Parents, do you have a clue about how your kids are spending their time online? How about you, what are you doing online? Are you talking to strangers? Do you like your online friends better than your offline friends? Ever use the Internet to find a date, pay a bill or play a game? Wonder how you compare to the rest of the world?

Symantec wanted to know how Internet users and their families spent their time online, so they commissioned Harris Interactive to ask thousands of children and adults across the globe about their online behaviors. Specifically, they surveyed Internet users in the U.S., UK, Australia, Germany, France, Brazil, China and Japan about anything and everything "Internet" then catalogued the feedback in our first-ever Norton Online Living Report.

It was discovered that about half of adult Internet users (52 percent) around the world report having made friends online, leading us to believe that the old adage of "don't talk to strangers" doesn't apply when in online worlds. More surprising was that about half of users who made friends online (46 percent) said they enjoyed those relationships as much or more than friendships made offline. Other online activities ranking high around the world are dating (23 percent), using social networking sites (50 percent), and playing games (72 percent).

What the World's Kids are doing Online...

Moms and dads, think you know what your kids are doing online? Consider this ... parents in the U.S. think their kids are online two hours a month, but in reality, kids report spending 20 hours a month online. And, 41 percent of U.S. teens ages 13-17 years old agree that their parent have no idea what they are looking at online. Here's what kids are really doing online:

  • Making friends. About a third of U.S. online children ages 8-17 have made friends online (35 percent). When you look at teens, the percentage increases, with 50 percent of U.S. teens ages 13-17 reporting they have made friends with people online. One in three U.S. children (33 percent) report that they prefer to spend time with their online friends the same amount or more than their offline friends.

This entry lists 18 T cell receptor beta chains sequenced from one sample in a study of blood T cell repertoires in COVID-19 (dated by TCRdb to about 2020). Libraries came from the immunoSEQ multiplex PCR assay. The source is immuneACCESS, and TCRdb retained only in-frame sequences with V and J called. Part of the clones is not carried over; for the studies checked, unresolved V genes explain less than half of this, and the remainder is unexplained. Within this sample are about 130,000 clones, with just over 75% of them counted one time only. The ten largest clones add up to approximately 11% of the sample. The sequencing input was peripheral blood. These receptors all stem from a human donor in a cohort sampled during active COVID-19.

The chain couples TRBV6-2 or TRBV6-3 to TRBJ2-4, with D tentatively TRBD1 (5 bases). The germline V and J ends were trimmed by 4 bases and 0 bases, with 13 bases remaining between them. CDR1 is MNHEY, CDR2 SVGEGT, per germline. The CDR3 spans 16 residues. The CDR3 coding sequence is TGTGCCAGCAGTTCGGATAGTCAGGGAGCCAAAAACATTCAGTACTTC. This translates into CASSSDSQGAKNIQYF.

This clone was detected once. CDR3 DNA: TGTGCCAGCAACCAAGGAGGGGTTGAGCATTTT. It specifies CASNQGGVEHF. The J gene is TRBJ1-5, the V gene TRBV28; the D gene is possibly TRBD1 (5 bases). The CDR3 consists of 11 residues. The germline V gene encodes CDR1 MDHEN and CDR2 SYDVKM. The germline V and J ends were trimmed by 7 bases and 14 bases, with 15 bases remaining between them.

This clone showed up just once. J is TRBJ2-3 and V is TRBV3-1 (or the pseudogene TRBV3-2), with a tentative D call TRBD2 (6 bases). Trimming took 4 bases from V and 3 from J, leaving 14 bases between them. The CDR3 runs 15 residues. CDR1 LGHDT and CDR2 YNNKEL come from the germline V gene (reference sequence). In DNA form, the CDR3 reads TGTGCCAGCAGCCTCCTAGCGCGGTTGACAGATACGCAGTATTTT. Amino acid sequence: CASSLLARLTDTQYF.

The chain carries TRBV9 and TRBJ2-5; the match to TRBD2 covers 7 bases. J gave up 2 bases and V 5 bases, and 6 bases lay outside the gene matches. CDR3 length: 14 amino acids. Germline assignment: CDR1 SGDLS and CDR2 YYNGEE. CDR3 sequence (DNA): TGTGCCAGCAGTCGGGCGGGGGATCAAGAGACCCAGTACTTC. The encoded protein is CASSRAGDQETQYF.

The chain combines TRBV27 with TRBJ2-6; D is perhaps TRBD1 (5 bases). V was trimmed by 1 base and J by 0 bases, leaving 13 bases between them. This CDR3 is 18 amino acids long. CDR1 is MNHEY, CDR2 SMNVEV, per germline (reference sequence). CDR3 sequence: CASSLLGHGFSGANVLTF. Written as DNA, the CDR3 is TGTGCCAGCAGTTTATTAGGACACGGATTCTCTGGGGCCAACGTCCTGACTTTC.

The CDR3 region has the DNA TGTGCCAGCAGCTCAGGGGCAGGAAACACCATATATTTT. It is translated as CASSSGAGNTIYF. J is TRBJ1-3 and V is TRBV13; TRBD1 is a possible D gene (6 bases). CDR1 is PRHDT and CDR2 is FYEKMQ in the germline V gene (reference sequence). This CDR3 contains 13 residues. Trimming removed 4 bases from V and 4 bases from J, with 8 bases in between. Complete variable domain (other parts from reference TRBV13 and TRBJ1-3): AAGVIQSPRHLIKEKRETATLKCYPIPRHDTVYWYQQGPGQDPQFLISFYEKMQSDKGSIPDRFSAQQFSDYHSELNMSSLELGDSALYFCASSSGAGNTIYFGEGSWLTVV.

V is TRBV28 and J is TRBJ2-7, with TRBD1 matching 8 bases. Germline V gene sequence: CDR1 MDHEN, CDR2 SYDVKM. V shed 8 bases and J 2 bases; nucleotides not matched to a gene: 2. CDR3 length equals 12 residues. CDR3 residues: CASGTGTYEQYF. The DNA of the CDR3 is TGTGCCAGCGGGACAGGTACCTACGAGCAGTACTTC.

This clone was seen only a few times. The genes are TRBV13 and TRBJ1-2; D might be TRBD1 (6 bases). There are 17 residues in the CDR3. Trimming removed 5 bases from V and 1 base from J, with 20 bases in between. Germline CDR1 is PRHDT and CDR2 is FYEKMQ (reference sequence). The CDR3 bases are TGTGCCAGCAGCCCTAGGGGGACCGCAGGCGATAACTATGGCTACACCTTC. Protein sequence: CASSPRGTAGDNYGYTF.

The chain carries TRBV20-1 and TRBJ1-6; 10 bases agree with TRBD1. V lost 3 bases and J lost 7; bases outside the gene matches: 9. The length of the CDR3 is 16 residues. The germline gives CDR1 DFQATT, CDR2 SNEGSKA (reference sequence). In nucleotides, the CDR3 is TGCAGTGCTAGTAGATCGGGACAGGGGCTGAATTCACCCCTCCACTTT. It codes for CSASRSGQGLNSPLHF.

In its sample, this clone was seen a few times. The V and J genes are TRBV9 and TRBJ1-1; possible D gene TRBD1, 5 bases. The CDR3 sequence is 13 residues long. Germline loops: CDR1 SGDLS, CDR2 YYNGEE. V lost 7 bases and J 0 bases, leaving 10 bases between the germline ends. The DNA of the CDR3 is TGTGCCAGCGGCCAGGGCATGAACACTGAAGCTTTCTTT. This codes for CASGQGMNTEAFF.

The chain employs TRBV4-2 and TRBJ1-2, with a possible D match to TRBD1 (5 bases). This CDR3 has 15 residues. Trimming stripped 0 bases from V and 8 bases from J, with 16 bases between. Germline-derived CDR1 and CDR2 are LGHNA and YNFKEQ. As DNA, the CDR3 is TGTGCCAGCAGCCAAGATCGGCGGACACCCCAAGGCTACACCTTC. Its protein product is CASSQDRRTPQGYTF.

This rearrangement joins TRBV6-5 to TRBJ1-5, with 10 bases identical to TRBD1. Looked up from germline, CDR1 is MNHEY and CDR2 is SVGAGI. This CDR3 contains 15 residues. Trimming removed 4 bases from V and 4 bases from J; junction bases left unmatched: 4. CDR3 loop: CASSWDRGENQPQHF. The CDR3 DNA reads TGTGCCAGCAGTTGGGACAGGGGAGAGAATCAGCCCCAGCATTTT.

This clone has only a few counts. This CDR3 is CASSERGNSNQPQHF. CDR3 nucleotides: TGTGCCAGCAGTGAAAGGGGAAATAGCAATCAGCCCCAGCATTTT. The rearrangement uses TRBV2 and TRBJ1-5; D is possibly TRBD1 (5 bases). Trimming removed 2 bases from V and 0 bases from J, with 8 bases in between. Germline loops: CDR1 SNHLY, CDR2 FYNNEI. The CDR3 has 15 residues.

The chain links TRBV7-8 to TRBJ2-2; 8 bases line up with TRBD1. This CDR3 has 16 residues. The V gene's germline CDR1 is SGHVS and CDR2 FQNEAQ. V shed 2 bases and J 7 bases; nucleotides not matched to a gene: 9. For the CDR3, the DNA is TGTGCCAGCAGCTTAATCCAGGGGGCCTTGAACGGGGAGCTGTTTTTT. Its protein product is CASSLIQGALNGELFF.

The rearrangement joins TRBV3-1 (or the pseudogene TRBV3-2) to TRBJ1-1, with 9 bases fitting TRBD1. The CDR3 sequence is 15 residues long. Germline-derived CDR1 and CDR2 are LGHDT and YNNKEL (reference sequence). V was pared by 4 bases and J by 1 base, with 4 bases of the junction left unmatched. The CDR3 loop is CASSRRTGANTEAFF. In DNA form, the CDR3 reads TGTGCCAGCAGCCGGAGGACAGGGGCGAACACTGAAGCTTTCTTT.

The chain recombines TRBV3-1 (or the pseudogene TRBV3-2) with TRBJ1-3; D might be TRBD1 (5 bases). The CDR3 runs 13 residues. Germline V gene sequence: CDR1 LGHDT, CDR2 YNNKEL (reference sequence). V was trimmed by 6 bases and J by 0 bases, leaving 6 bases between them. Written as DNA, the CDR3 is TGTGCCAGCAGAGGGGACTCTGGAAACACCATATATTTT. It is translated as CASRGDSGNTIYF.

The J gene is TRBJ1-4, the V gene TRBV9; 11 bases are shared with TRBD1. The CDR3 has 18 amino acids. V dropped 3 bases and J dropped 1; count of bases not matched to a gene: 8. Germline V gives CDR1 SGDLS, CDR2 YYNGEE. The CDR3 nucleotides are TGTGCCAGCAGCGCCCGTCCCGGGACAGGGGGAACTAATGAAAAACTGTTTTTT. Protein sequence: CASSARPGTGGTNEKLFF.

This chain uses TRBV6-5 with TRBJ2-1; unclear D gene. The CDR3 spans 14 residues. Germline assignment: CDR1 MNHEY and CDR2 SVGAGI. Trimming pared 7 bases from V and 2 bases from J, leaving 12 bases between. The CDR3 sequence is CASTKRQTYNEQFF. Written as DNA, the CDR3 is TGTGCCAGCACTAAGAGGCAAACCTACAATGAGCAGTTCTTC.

• Social networking. Seventy-six percent of U.S. teens ages 13-17 years old "constantly," "frequently" or "sometimes" visit social networking sites. Globally, about half of boys (51 percent) and girls (48 percent) visit social networking sites. Kids take after their parents when it comes to social networking: 47 percent of U.S. parents "constantly," "frequently" or "sometimes" use social networks while 46 percent of U.S. children report the same. When you look at China, the numbers are 78 percent of adults and 85 percent of children.
  • Shopping online. About one in three (35 percent) U.S. children report being "very confident" or "confident" in shopping online. This number shoots to 69 percent among children in China.
  • Getting requests for personal information. About 4 in 10 U.S. teens (42 percent) ages 13-17 have received an online request for personal information.
  • Being approached by strangers. U.S. children report that 16 percent of them have been approached online by a stranger; however, U.S. adults believe that just 6 percent of children have been approached online by a stranger.

Perhaps most shocking -- on average, only a third (33 percent) of parents worldwide set parental controls and monitor their children's online activities.

More From the Norton Online Living Report...

  • Blog-o-rama! About a third of online adults globally work on their personal blog at least sometimes (32 percent). But, this number skyrockets to a whopping 86 percent among Chinese and 44 percent among Brazilians.
  • "Mousing" for a date. More men (26 percent) globally than woman (19 percent) report that they have dated online.